Watch Kilauea Lava Breakout ‘61G’ As It Enters Pacific Ocean In Hawaii [VIDEO]
The Hawaiian Volcano Observatory has reported that the lava flow, which originated from Kilauea's Puu Oo vent, has reached the Pacific Ocean on Hawaii Island early Tuesday.
The 61G lava breakout, which began in May this year, has been making its way towards the coastline for several weeks. The flow crossed the coastal emergency road inside Hawaii Volcanoes National Park at around 3:20 p.m. Monday and reached the ocean at 1:10 a.m. on Tuesday, reported Huffington Post. The last time, the lava flowed into the sea on the Big Island was three years ago in 2013.
What happens when lava meets water is that it quickly cools down and gets turned into hard, solid rock. On the other hand, temperature of the water rises to a great extent and produces clouds of steam. While the sight of lava entering ocean could be fascinating, it could turn out to be dangerous too.
The U.S. Geological Survey website has advised visitors to maintain a safe distance from the flow and the surrounding area, both from the water and on foot. The observatory has warned that sea cliffs around the point are uneven and unstable and reaching too close to an ocean entry will expose visitors to flying debris resulting from the explosive interaction between lava and water. The lava-water interaction also results in an acidic plume laden with fine volcanic particles that can cause skin and eye irritation, reported West Hawaii Today.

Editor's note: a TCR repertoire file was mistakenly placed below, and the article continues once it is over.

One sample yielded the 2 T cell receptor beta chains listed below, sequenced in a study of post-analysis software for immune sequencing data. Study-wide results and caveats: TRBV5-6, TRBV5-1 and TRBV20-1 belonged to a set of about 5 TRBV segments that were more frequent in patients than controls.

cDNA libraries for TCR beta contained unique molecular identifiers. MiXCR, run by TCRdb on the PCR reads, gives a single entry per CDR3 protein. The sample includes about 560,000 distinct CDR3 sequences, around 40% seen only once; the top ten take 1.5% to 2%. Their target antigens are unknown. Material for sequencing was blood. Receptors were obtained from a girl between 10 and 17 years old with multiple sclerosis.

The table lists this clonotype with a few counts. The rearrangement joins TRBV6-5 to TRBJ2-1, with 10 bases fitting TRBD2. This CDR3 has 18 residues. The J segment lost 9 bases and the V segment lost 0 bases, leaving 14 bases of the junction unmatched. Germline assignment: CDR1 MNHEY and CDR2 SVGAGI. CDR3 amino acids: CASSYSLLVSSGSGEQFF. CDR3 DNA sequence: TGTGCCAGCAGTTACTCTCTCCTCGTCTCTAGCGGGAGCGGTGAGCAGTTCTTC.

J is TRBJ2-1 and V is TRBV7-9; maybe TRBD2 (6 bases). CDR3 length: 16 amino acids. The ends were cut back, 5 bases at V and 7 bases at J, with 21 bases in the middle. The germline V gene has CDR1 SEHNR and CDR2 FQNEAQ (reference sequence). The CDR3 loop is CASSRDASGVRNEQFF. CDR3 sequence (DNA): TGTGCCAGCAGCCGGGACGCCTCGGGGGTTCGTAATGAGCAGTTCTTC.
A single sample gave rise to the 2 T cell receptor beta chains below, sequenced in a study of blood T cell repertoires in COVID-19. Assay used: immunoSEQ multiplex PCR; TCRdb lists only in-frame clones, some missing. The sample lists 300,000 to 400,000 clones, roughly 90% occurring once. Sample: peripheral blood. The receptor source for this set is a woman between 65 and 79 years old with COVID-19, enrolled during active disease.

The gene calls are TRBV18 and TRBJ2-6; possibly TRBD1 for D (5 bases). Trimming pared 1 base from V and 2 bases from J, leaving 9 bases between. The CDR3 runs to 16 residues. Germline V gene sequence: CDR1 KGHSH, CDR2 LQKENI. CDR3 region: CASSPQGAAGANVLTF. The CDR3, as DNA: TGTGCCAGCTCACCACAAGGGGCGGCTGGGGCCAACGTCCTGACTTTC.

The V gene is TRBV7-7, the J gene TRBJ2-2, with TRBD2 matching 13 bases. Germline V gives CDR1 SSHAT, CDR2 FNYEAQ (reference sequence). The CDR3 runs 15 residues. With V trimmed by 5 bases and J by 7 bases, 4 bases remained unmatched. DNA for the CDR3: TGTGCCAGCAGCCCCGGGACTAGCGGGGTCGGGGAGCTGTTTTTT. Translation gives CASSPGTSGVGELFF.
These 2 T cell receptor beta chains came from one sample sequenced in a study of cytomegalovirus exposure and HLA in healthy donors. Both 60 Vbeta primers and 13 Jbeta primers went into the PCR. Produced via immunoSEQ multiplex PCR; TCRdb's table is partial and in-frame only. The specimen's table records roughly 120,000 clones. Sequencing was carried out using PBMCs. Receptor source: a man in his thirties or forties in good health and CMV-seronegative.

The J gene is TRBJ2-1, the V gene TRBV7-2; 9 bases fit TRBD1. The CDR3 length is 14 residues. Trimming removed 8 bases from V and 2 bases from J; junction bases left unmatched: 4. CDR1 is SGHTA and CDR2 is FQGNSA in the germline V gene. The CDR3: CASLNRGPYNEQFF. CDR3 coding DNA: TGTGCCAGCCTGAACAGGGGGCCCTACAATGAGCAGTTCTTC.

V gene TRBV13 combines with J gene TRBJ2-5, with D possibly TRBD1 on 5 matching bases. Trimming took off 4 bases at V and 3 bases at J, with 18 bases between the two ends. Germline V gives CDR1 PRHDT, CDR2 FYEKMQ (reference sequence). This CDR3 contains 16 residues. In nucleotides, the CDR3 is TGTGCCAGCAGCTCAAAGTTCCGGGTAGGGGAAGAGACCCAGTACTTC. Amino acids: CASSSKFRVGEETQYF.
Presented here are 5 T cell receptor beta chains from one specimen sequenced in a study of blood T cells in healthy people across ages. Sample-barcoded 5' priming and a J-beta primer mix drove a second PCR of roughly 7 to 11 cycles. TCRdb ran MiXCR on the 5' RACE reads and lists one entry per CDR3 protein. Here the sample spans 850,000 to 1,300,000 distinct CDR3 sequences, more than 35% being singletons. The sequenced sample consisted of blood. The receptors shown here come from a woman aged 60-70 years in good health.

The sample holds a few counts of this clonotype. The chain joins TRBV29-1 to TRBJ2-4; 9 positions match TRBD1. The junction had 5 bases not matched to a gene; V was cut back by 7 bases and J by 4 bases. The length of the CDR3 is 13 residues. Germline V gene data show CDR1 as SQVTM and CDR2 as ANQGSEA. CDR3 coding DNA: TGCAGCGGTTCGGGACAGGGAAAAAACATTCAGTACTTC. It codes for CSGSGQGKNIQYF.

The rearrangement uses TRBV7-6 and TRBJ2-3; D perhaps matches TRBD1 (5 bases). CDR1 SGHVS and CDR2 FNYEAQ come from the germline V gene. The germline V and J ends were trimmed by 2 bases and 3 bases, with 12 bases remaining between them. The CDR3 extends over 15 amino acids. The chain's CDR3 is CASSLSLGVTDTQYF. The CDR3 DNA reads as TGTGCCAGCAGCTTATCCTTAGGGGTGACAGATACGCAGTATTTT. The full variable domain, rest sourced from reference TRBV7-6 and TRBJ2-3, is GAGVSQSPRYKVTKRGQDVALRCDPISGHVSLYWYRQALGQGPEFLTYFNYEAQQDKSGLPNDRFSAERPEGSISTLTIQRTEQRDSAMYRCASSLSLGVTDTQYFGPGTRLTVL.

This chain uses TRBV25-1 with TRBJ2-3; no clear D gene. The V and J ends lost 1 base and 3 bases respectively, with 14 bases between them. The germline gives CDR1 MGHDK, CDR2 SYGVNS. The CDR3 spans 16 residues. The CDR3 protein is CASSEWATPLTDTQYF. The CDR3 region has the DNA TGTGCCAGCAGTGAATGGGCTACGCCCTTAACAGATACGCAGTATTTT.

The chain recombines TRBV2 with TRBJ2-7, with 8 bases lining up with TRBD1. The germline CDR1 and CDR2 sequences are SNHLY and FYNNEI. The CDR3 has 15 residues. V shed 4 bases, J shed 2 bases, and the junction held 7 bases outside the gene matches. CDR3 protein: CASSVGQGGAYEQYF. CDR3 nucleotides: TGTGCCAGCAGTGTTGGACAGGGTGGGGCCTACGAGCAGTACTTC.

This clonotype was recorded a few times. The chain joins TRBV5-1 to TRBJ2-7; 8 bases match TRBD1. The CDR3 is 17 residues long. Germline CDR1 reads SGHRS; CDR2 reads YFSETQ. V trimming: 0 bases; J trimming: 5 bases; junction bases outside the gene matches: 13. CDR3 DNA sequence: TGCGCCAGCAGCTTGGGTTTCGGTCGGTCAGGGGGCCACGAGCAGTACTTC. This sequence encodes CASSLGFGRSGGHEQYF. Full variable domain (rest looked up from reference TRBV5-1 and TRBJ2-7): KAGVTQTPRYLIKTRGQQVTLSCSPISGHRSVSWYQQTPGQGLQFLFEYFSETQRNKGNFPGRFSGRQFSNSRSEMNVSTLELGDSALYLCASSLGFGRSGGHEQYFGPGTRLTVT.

Ed Teixeira, Hawaii County interim Civil Defense administrator, has advised people hiking out to see the lava to a lot of water along with them.
Kilauea is considered as one of the most active volcanoes in the world. The volcano is believed to be between 300,000 and 600,000 years old and is located along the southern shore of the Hawaii Island. It has been continuously erupting since last 33 years.